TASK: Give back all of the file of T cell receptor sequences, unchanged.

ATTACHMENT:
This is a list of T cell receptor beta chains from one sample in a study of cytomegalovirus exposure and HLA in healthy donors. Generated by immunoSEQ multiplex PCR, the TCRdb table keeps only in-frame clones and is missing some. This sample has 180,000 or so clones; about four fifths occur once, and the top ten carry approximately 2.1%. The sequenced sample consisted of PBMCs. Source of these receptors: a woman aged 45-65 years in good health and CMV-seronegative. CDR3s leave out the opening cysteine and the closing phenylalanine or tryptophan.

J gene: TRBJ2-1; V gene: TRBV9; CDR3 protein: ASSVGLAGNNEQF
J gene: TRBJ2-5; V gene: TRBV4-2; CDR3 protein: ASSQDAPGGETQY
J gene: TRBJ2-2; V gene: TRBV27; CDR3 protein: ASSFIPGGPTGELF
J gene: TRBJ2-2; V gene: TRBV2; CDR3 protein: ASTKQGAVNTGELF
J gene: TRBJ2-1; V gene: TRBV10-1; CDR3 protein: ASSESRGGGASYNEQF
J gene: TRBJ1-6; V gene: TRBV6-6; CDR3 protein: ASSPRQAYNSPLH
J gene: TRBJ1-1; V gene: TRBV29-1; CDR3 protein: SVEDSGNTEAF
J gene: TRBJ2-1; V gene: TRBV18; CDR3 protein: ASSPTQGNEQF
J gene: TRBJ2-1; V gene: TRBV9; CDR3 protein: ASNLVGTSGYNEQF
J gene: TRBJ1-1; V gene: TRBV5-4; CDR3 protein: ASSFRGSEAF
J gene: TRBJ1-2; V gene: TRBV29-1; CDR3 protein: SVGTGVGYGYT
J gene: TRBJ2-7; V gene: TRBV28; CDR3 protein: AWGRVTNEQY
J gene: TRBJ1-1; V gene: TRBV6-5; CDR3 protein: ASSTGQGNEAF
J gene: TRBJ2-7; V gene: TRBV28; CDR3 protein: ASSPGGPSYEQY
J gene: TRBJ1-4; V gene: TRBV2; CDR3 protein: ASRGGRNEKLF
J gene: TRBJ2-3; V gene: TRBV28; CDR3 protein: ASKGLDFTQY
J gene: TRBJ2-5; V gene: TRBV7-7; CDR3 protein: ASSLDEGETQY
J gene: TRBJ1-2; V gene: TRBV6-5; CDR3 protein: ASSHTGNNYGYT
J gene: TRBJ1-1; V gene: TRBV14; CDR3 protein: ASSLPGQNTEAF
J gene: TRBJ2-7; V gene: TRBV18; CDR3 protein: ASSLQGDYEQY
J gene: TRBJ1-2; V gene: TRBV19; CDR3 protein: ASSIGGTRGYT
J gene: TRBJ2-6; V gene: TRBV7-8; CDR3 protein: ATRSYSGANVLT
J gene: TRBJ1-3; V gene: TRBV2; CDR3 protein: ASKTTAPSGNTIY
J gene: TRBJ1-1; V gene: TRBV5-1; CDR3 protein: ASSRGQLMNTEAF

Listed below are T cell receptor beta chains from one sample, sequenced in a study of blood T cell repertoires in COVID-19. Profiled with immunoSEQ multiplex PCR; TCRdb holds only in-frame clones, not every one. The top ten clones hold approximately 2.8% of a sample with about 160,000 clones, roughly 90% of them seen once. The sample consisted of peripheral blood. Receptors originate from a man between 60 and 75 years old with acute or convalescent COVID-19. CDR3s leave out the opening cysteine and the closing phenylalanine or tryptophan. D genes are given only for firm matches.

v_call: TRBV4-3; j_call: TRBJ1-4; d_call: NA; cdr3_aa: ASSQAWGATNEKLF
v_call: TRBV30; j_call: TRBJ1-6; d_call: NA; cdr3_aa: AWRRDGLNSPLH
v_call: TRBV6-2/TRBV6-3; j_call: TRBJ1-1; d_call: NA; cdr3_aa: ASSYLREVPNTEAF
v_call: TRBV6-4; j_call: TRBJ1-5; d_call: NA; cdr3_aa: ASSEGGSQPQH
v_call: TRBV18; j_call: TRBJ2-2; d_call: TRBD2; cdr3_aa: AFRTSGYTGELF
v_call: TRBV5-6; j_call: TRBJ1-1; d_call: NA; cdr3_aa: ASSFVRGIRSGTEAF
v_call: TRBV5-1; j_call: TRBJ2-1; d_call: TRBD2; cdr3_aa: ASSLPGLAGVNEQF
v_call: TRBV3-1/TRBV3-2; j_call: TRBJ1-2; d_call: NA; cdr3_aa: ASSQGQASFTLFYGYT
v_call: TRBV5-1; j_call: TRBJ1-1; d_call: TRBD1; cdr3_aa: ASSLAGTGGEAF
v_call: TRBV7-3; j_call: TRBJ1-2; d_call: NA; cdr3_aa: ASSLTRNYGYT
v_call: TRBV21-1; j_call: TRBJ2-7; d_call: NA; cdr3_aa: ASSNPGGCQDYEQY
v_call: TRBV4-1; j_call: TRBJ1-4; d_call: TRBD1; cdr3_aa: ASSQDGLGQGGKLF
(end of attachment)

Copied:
This is a list of T cell receptor beta chains from one sample in a study of cytomegalovirus exposure and HLA in healthy donors. Generated by immunoSEQ multiplex PCR, the TCRdb table keeps only in-frame clones and is missing some. This sample has 180,000 or so clones; about four fifths occur once, and the top ten carry approximately 2.1%. The sequenced sample consisted of PBMCs. Source of these receptors: a woman aged 45-65 years in good health and CMV-seronegative. CDR3s leave out the opening cysteine and the closing phenylalanine or tryptophan.

J gene: TRBJ2-1; V gene: TRBV9; CDR3 protein: ASSVGLAGNNEQF
J gene: TRBJ2-5; V gene: TRBV4-2; CDR3 protein: ASSQDAPGGETQY
J gene: TRBJ2-2; V gene: TRBV27; CDR3 protein: ASSFIPGGPTGELF
J gene: TRBJ2-2; V gene: TRBV2; CDR3 protein: ASTKQGAVNTGELF
J gene: TRBJ2-1; V gene: TRBV10-1; CDR3 protein: ASSESRGGGASYNEQF
J gene: TRBJ1-6; V gene: TRBV6-6; CDR3 protein: ASSPRQAYNSPLH
J gene: TRBJ1-1; V gene: TRBV29-1; CDR3 protein: SVEDSGNTEAF
J gene: TRBJ2-1; V gene: TRBV18; CDR3 protein: ASSPTQGNEQF
J gene: TRBJ2-1; V gene: TRBV9; CDR3 protein: ASNLVGTSGYNEQF
J gene: TRBJ1-1; V gene: TRBV5-4; CDR3 protein: ASSFRGSEAF
J gene: TRBJ1-2; V gene: TRBV29-1; CDR3 protein: SVGTGVGYGYT
J gene: TRBJ2-7; V gene: TRBV28; CDR3 protein: AWGRVTNEQY
J gene: TRBJ1-1; V gene: TRBV6-5; CDR3 protein: ASSTGQGNEAF
J gene: TRBJ2-7; V gene: TRBV28; CDR3 protein: ASSPGGPSYEQY
J gene: TRBJ1-4; V gene: TRBV2; CDR3 protein: ASRGGRNEKLF
J gene: TRBJ2-3; V gene: TRBV28; CDR3 protein: ASKGLDFTQY
J gene: TRBJ2-5; V gene: TRBV7-7; CDR3 protein: ASSLDEGETQY
J gene: TRBJ1-2; V gene: TRBV6-5; CDR3 protein: ASSHTGNNYGYT
J gene: TRBJ1-1; V gene: TRBV14; CDR3 protein: ASSLPGQNTEAF
J gene: TRBJ2-7; V gene: TRBV18; CDR3 protein: ASSLQGDYEQY
J gene: TRBJ1-2; V gene: TRBV19; CDR3 protein: ASSIGGTRGYT
J gene: TRBJ2-6; V gene: TRBV7-8; CDR3 protein: ATRSYSGANVLT
J gene: TRBJ1-3; V gene: TRBV2; CDR3 protein: ASKTTAPSGNTIY
J gene: TRBJ1-1; V gene: TRBV5-1; CDR3 protein: ASSRGQLMNTEAF

Listed below are T cell receptor beta chains from one sample, sequenced in a study of blood T cell repertoires in COVID-19. Profiled with immunoSEQ multiplex PCR; TCRdb holds only in-frame clones, not every one. The top ten clones hold approximately 2.8% of a sample with about 160,000 clones, roughly 90% of them seen once. The sample consisted of peripheral blood. Receptors originate from a man between 60 and 75 years old with acute or convalescent COVID-19. CDR3s leave out the opening cysteine and the closing phenylalanine or tryptophan. D genes are given only for firm matches.

v_call: TRBV4-3; j_call: TRBJ1-4; d_call: NA; cdr3_aa: ASSQAWGATNEKLF
v_call: TRBV30; j_call: TRBJ1-6; d_call: NA; cdr3_aa: AWRRDGLNSPLH
v_call: TRBV6-2/TRBV6-3; j_call: TRBJ1-1; d_call: NA; cdr3_aa: ASSYLREVPNTEAF
v_call: TRBV6-4; j_call: TRBJ1-5; d_call: NA; cdr3_aa: ASSEGGSQPQH
v_call: TRBV18; j_call: TRBJ2-2; d_call: TRBD2; cdr3_aa: AFRTSGYTGELF
v_call: TRBV5-6; j_call: TRBJ1-1; d_call: NA; cdr3_aa: ASSFVRGIRSGTEAF
v_call: TRBV5-1; j_call: TRBJ2-1; d_call: TRBD2; cdr3_aa: ASSLPGLAGVNEQF
v_call: TRBV3-1/TRBV3-2; j_call: TRBJ1-2; d_call: NA; cdr3_aa: ASSQGQASFTLFYGYT
v_call: TRBV5-1; j_call: TRBJ1-1; d_call: TRBD1; cdr3_aa: ASSLAGTGGEAF
v_call: TRBV7-3; j_call: TRBJ1-2; d_call: NA; cdr3_aa: ASSLTRNYGYT
v_call: TRBV21-1; j_call: TRBJ2-7; d_call: NA; cdr3_aa: ASSNPGGCQDYEQY
v_call: TRBV4-1; j_call: TRBJ1-4; d_call: TRBD1; cdr3_aa: ASSQDGLGQGGKLF